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A Handbook of Industrial Ecology

Edited by Robert U. Ayres and Leslie W. Ayres

Industrial ecology is coming of age and this superb book brings together leading scholars to present a state-of-the-art overviews of the subject. Each part of the book comprehensively covers the following issues in a systematic style: the goals and achievements of industrial ecology and the history of the field; methodology, covering the main approaches to analysis and assessment; economics and industrial ecology; industrial ecology at the national/regional level; industrial ecology at the sectoral/materials level; and applications and policy implications.
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Chapter 38: Industrial ecology and spatial planning

Clinton J. Andrews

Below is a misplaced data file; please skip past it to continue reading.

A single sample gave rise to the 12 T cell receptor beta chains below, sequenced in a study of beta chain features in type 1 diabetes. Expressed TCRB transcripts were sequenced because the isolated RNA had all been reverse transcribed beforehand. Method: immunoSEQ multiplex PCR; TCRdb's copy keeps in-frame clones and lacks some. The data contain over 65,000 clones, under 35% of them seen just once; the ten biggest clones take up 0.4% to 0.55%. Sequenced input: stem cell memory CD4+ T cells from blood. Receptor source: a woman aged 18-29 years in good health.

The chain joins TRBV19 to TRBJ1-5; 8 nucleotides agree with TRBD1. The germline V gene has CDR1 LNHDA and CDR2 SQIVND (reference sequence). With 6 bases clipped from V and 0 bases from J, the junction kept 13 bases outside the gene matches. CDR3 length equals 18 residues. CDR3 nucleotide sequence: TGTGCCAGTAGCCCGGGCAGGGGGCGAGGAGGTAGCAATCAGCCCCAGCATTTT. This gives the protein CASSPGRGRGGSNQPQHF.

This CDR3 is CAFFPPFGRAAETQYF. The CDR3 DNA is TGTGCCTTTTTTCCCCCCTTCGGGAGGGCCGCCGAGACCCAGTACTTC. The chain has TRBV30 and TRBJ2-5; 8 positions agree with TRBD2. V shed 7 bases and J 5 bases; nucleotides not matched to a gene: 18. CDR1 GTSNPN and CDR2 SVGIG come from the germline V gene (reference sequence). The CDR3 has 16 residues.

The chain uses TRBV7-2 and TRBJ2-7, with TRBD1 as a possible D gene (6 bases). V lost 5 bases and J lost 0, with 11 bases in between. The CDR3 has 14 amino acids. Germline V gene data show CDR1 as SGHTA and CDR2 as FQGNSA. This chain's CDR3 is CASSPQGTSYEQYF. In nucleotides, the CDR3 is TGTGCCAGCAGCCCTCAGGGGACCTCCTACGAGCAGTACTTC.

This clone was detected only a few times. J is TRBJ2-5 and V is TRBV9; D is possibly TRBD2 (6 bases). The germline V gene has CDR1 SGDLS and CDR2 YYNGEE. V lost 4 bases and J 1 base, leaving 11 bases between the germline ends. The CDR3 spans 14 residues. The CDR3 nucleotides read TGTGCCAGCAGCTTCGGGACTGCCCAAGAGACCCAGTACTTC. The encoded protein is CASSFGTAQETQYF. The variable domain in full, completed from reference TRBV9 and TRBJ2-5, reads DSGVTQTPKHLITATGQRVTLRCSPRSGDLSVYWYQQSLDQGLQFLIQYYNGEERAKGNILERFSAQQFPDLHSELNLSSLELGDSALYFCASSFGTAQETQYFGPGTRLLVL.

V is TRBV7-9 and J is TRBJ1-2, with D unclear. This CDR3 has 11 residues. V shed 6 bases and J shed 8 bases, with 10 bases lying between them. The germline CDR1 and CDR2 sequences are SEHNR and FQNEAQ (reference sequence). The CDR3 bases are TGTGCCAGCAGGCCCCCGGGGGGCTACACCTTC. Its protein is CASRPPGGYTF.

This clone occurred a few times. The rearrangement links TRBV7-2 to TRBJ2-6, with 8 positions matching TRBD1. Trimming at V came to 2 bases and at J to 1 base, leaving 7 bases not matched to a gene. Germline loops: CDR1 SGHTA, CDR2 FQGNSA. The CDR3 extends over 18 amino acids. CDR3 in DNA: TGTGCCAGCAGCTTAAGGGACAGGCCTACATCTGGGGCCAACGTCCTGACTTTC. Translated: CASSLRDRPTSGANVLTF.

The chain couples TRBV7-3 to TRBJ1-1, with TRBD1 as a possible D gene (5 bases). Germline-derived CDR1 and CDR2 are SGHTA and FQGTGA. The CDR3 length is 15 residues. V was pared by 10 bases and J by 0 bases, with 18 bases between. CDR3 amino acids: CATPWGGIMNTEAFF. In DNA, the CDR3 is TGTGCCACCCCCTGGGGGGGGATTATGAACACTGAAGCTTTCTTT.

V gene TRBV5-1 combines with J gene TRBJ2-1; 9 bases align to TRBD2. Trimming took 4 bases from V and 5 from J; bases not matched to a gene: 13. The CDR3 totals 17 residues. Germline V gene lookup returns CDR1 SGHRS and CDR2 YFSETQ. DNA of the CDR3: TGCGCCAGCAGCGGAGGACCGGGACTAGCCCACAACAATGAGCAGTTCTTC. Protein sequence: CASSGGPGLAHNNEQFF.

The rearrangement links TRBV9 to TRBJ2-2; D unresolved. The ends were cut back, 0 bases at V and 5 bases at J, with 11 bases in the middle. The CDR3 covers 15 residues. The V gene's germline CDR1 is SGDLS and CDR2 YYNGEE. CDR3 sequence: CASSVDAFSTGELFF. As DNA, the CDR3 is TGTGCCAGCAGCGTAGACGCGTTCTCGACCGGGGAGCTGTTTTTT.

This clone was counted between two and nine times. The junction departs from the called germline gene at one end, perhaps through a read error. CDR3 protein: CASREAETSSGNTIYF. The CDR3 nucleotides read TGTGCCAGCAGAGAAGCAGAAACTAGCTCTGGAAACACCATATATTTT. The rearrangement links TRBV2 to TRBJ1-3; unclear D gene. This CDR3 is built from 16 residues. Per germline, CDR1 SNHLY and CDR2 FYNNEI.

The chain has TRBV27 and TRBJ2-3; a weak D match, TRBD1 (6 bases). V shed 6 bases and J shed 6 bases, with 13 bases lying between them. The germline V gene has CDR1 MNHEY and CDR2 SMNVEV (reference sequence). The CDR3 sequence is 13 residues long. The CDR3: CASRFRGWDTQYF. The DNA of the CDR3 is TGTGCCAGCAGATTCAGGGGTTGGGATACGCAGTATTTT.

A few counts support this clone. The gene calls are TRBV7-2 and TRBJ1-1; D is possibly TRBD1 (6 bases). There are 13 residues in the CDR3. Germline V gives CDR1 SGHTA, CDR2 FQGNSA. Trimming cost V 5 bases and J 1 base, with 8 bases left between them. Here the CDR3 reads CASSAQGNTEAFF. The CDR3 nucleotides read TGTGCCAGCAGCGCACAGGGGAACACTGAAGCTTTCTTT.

Clinton J. Andrews This chapter links IE to geography and the planning of our built environment. First, it illustrates why spatial questions – ‘where? how far?’ – are important in IE. Second, it briefly discusses the difficulty and importance of aligning the IE perspective with political geography. Third, it defines spatial planning and describes its origins. The fourth and longest section shows how spatial planning practices affect the implementation of IE ideas. The chapter closes with an argument that there are important conceptual linkages between the intellectual projects of IE and planning. Town planning, urban planning and regional planning are familiar, almost prosaic activities of governments worldwide. The connections to IE include both the practical, such as the design of industrial parks, and the conceptual, such as the role of utopian visions in guiding incremental decisions. Planners and industrial ecologists have much to offer one another. WHY GEOGRAPHY MATTERS Geography influences and even defines economic and ecological phenomena, and hence industrial ecologists cannot ignore it. Most obviously, resources are unevenly distributed in space, so that the bundle of environmental characteristics varies by location. Materials as diverse as air pollutants, water and mineral deposits all differ in concentration by orders of magnitude from place to place. The spatial incidence of humans and other species both reflects and influences this variation (Redman 1999). Distance-related frictions affect the diffusion of species as well as the details of producer and consumer behavior, industrial...

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